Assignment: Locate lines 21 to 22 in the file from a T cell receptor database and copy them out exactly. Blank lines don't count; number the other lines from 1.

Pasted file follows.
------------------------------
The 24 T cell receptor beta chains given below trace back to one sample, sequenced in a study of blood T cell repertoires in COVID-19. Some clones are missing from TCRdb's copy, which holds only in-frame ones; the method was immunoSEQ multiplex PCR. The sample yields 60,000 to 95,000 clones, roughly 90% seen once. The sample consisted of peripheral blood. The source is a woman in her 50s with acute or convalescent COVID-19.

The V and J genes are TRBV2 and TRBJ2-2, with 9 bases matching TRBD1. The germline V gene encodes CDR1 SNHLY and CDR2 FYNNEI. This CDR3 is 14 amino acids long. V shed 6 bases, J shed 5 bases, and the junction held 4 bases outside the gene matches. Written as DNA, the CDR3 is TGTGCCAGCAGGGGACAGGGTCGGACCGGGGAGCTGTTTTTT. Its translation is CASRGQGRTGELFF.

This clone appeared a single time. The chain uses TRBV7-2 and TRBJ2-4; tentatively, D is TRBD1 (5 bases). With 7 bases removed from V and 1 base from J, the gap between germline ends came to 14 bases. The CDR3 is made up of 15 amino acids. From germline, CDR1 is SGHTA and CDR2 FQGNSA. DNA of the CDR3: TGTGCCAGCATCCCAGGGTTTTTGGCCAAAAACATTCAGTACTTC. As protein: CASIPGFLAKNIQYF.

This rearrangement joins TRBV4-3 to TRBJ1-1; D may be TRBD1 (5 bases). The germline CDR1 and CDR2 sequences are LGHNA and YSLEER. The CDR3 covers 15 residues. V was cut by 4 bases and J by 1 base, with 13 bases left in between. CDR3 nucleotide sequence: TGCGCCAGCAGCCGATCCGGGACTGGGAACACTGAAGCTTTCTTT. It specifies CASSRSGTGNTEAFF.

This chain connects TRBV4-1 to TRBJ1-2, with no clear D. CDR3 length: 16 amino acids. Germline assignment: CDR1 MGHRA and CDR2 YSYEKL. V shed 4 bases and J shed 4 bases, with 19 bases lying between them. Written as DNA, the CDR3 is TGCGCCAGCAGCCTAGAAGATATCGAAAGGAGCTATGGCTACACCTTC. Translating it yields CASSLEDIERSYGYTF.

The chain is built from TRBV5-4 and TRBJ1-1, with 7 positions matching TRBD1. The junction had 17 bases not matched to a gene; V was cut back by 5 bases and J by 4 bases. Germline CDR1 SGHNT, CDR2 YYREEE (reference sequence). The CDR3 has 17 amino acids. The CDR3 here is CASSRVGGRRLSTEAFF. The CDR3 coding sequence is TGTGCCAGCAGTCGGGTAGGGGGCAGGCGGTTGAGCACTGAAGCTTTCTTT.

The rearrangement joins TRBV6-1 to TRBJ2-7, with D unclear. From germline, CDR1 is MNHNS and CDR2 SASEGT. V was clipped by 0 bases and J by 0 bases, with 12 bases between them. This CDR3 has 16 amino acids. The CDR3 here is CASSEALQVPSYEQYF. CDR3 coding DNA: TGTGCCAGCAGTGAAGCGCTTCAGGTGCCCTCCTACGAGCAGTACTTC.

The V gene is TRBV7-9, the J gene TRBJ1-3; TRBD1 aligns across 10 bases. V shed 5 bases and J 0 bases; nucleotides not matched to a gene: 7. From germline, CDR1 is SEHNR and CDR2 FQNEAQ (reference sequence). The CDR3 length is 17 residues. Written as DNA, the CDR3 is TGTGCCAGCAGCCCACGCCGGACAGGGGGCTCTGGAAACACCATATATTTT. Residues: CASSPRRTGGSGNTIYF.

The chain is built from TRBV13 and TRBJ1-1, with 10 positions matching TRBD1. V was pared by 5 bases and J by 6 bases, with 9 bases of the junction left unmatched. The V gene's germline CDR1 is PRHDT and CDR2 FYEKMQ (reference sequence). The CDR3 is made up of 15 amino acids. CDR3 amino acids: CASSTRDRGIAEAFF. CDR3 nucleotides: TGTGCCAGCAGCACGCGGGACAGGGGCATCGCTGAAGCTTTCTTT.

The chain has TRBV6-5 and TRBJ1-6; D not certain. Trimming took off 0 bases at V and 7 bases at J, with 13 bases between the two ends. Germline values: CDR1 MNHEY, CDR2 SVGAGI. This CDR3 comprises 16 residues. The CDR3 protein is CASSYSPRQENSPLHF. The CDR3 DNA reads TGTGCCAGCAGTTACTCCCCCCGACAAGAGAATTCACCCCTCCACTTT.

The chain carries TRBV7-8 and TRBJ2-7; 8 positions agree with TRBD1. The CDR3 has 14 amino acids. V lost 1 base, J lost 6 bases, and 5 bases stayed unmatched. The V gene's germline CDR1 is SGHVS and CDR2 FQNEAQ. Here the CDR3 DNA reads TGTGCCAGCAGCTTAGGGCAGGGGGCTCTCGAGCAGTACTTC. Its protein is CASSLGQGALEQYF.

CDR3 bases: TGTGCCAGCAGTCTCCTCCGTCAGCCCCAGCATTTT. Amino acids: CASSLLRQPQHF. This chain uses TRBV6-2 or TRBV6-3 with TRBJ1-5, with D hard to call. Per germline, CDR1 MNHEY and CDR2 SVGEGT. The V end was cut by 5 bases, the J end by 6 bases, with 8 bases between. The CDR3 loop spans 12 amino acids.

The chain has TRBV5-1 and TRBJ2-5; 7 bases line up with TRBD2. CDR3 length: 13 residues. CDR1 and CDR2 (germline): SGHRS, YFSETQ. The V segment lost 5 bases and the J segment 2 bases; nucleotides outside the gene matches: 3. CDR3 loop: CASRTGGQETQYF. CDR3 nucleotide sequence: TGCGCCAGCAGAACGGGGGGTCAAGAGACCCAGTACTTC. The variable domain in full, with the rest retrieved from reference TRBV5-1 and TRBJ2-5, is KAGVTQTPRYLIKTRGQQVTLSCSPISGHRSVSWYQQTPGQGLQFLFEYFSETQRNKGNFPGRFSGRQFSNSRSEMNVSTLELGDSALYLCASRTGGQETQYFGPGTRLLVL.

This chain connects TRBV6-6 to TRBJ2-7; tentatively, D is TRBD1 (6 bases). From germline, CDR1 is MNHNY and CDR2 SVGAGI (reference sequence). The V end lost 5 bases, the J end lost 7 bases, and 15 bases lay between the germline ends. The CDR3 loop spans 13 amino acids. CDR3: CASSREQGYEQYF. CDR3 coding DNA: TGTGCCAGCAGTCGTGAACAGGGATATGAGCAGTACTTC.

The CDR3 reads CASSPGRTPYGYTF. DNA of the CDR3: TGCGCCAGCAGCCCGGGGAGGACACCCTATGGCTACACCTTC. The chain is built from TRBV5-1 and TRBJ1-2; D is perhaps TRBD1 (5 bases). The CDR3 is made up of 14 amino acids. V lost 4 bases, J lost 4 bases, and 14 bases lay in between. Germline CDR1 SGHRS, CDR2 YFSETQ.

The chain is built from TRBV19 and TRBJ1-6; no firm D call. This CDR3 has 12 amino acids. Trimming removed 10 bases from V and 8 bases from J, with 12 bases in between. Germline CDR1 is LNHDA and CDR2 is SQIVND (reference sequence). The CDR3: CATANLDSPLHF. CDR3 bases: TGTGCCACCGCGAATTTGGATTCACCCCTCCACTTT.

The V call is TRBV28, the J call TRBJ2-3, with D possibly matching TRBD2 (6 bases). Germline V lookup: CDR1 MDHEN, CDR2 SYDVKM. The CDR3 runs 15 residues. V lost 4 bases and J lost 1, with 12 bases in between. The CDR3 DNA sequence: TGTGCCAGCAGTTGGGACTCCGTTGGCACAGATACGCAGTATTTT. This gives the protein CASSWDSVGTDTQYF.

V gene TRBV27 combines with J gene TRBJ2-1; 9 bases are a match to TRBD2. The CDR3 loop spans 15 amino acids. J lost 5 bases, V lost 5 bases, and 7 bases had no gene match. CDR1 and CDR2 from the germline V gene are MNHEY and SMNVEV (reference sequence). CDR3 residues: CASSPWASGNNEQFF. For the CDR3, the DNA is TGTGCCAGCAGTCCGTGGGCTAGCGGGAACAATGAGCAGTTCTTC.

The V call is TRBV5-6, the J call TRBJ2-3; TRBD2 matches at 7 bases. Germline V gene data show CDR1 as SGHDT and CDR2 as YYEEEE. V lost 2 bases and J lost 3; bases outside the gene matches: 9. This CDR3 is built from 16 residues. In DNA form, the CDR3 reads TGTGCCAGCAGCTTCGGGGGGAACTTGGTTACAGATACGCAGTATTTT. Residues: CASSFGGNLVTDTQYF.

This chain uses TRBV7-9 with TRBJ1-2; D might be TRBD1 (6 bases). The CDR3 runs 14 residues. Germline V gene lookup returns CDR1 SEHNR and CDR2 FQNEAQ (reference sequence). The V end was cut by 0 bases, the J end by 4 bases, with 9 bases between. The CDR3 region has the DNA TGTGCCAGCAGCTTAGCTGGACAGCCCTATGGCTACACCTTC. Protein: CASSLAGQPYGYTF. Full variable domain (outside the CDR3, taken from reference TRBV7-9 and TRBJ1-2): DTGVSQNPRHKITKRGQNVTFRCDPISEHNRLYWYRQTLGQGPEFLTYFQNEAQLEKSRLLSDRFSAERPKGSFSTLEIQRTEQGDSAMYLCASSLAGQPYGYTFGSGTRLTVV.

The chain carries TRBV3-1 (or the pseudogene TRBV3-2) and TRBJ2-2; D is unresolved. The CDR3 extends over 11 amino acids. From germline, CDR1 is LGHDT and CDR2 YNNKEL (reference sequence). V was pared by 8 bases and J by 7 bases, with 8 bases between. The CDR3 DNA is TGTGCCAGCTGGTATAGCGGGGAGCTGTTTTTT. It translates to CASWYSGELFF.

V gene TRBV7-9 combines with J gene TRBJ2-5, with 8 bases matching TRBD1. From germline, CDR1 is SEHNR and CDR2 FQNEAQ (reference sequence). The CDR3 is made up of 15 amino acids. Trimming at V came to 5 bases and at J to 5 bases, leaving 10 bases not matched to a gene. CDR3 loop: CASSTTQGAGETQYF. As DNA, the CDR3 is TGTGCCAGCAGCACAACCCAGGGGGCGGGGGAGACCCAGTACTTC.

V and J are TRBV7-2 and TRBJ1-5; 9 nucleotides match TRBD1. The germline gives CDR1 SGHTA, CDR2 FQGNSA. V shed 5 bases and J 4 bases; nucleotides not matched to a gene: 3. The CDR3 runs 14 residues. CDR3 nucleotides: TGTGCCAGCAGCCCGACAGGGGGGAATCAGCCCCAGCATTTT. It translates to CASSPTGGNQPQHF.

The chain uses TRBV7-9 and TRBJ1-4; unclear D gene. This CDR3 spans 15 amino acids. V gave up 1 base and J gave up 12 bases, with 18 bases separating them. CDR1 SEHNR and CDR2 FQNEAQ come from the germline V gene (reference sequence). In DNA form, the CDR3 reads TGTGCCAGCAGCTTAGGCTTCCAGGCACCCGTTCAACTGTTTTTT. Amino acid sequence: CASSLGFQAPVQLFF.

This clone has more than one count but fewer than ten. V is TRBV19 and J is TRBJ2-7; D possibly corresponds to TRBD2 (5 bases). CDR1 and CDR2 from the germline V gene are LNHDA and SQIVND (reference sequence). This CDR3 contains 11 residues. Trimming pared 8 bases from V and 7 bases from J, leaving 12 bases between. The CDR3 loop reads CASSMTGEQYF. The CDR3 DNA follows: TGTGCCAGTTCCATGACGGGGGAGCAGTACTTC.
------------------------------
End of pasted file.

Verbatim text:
The chain carries TRBV3-1 (or the pseudogene TRBV3-2) and TRBJ2-2; D is unresolved. The CDR3 extends over 11 amino acids. From germline, CDR1 is LGHDT and CDR2 YNNKEL (reference sequence). V was pared by 8 bases and J by 7 bases, with 8 bases between. The CDR3 DNA is TGTGCCAGCTGGTATAGCGGGGAGCTGTTTTTT. It translates to CASWYSGELFF.

V gene TRBV7-9 combines with J gene TRBJ2-5, with 8 bases matching TRBD1. From germline, CDR1 is SEHNR and CDR2 FQNEAQ (reference sequence). The CDR3 is made up of 15 amino acids. Trimming at V came to 5 bases and at J to 5 bases, leaving 10 bases not matched to a gene. CDR3 loop: CASSTTQGAGETQYF. As DNA, the CDR3 is TGTGCCAGCAGCACAACCCAGGGGGCGGGGGAGACCCAGTACTTC.